Ferrari safaris tourism harms wildlife conservation on the Masai Mara reserve

They call it Ferrari safaris. It is chasing after wildlife on game reserves in Kenya to the detriment of the wildlife that they want to see and photograph. And this has come about partly because of the Covid-19 pandemic which closed borders and which are now open. And so, there is a stampede not of wildebeest but of human tourists to Kenya’s reserves to see their splendid wildlife. The Times reports that 140,000 visitors from the UK travelled to Kenya, many to see the annual great migration of millions of wildebeest, zebra and antelope. But they appear to have overdone things in their eagerness to see this spectacle.

Ferrari safari tourism gone mad
Ferrari safari tourism gone mad. Image: East African Jungle Safaris.

Tim Leperes, one of Kenya’s most sought-after guides, said:

“It’s where hell can break loose”.

He is referring to the jockeying of vehicles to get the best views typically during the months of June and July when the 1200-mile migration takes place between the Serengeti in Tanzania in the Masai Mara in Kenya. He has seen the jockeying of 4×4’s driving animals off course and forcing them into tightly packed herds.

He added:

“Vehicles block the crossing to get to the best spot, some tourists even get out of the vehicles to get better videos of this famous spectacle. What they end up seeing are animals suffering terrible deaths. It has become quite common for guests to offer inducements to guys to get them the Big Five – lions, leopards, elephants, buffalo and rhinoceroses – but it is up to guides to manage their clients’ expectations about what is a good experience, not the other way around.”

Conservationists are concerned about what they consider to be aggressive tourism. Kenya has reported an 83% increase in earnings from this kind of tourism in 2022. They are on track to double the $2.1 billion in income created through tourism in 2020. British travellers account for 1 in 10 of the 1.4 million tourists to the country last year.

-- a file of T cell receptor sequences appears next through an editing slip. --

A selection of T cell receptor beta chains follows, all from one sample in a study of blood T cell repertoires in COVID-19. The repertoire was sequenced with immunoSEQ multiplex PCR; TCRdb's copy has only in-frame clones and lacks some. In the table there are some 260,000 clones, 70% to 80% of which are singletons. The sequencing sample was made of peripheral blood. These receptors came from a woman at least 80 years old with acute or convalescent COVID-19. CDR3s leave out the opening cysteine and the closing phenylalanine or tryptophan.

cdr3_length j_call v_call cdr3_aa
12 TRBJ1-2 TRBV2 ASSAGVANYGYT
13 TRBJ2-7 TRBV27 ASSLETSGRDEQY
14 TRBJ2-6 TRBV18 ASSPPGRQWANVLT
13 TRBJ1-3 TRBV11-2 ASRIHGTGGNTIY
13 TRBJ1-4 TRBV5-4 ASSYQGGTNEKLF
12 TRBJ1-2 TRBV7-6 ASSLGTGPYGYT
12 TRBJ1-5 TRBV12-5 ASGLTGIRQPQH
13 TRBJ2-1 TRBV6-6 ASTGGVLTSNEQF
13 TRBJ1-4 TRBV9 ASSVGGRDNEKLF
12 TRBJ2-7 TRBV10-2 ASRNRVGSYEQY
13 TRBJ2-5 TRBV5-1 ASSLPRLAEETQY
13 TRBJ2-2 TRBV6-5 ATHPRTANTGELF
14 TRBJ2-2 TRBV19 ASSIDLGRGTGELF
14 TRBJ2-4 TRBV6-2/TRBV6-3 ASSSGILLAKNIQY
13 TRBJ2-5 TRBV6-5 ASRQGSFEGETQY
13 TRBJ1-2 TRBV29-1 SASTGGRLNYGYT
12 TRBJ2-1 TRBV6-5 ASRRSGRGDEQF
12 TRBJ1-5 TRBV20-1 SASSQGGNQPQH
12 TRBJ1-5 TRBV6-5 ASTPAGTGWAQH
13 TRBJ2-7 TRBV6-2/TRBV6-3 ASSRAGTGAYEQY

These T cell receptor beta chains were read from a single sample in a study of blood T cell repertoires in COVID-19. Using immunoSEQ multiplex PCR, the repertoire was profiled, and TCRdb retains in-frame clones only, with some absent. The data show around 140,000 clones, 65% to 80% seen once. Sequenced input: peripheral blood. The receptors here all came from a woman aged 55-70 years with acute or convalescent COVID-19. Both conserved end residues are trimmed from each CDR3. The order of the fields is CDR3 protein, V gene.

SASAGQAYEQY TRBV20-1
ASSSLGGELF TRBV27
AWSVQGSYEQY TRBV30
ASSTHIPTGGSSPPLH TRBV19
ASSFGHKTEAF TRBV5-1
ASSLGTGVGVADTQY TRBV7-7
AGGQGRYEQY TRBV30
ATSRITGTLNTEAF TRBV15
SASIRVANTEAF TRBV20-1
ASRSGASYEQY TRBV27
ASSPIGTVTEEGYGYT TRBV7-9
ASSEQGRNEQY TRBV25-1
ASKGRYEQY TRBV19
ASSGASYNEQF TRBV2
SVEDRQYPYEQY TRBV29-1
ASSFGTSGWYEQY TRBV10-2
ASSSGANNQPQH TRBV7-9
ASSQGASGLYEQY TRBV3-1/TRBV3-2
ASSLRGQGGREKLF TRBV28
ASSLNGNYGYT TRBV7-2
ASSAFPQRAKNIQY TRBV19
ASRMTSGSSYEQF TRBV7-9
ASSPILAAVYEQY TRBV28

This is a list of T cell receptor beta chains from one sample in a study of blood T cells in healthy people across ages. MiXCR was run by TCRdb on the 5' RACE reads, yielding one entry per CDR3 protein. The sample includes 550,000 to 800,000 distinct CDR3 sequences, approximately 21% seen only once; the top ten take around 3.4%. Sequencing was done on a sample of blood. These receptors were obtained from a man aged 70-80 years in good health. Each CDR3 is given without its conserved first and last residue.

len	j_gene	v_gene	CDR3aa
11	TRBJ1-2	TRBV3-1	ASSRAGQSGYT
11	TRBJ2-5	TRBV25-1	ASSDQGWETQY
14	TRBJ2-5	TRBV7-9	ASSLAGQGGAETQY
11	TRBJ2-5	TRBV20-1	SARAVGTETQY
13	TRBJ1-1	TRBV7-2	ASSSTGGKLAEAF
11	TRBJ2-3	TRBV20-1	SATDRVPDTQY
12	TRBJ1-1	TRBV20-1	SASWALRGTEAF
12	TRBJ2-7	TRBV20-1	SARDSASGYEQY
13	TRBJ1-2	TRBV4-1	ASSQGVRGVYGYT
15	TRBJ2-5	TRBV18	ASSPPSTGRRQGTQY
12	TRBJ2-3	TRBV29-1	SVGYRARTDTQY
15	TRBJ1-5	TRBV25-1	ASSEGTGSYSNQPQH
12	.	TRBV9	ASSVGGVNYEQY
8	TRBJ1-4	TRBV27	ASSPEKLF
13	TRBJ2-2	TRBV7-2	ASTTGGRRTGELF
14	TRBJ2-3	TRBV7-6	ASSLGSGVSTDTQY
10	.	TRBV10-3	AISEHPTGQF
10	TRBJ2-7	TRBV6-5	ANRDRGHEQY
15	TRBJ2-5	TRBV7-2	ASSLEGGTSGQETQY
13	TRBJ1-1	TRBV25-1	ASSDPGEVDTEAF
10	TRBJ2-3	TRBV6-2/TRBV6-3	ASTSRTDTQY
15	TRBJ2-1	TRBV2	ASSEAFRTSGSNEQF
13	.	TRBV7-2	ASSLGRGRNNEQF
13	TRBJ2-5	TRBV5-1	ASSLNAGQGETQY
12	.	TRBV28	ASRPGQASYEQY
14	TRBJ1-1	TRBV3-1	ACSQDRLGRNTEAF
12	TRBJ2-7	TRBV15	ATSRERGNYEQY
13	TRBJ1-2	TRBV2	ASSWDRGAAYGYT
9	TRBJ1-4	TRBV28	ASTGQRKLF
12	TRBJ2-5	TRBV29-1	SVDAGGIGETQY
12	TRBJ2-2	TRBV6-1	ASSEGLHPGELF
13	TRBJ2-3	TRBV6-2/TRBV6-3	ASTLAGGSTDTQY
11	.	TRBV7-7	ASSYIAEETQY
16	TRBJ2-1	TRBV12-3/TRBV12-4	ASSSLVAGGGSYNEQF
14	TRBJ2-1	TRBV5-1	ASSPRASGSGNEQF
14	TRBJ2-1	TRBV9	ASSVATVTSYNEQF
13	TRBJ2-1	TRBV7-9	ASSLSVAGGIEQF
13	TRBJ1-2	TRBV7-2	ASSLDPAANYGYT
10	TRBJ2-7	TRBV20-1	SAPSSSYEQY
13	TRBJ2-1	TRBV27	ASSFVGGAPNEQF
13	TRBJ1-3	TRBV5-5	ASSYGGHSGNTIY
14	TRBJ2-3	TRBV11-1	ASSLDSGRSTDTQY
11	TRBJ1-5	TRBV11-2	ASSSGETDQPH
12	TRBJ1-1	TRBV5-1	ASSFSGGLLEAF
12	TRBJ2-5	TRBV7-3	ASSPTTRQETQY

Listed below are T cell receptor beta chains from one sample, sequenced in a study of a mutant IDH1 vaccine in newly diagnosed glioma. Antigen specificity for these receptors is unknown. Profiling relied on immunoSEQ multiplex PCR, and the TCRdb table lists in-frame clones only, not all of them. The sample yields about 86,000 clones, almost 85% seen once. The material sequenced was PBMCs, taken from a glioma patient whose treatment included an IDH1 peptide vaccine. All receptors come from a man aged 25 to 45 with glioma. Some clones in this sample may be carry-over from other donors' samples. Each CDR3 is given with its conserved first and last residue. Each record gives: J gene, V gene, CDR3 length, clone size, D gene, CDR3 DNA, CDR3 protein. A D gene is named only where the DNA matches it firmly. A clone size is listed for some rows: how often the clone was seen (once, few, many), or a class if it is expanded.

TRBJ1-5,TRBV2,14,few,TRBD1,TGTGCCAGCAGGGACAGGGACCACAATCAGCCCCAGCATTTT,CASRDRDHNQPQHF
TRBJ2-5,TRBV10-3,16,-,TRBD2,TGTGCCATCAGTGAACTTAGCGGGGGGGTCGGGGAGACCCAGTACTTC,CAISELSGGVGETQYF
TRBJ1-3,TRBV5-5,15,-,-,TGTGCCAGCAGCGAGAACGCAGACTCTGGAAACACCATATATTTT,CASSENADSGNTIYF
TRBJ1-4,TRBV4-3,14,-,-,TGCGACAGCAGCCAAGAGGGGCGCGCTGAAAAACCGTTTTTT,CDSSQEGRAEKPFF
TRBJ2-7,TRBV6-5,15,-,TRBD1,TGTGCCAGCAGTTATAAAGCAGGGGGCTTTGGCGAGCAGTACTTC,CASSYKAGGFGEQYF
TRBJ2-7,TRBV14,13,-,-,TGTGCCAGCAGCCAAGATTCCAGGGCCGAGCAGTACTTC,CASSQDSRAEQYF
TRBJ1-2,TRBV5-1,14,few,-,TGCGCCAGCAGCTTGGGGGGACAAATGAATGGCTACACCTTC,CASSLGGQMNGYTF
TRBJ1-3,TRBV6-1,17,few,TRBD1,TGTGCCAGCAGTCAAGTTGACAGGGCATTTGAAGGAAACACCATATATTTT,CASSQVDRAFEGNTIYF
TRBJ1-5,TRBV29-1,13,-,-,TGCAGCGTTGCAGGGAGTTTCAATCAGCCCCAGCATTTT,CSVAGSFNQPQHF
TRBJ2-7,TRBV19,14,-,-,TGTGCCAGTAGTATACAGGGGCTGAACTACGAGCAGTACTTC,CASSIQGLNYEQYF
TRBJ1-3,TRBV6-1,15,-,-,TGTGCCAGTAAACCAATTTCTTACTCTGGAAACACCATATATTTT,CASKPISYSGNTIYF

As a consequence, Kenya has changed the rules on wildlife tourism safaris. In order to subdue the chaos occurring in previous events, they have included limits on the number of vehicles and the amount of time spent at sightings in their guidelines. And if guides place getting great photographs for their clients ahead of the rules and therefore the welfare of wildlife, they face the risk of incurring fines and bans.

Judy Kepher-Gona, the director of the Sustainable Travel and Tourism Agenda has been campaigning for a more orderly tourism industry in the Masai Mara reserve. She stresses that there needs to be education of guides and clients in order to foster more responsible safaris and to protect wildlife.

The jostling by tourists to get the best photographs and videos has become commonplace and damaged Kenya’s reputation. Comment: perhaps one issue here is nowadays everybody carries a top-quality camera and video camcorder because every smart phone of decent quality includes these devices. Everybody is a professional photographer nowadays and they have a camera at the ready. We see the results all over social media. Nothing is sacrosanct.

After Covid-19, the Masai Mara tourist camps “are full, the flights are full, we are not experiencing the quiet period. There is activity throughout the year and if there are no more highs or low seasons and it is just all rolling over, then we need to observe whether this means more distress for wildlife who are used to having periods of quiet and recovery.” Those are the words of Judy Kepher-Gona.

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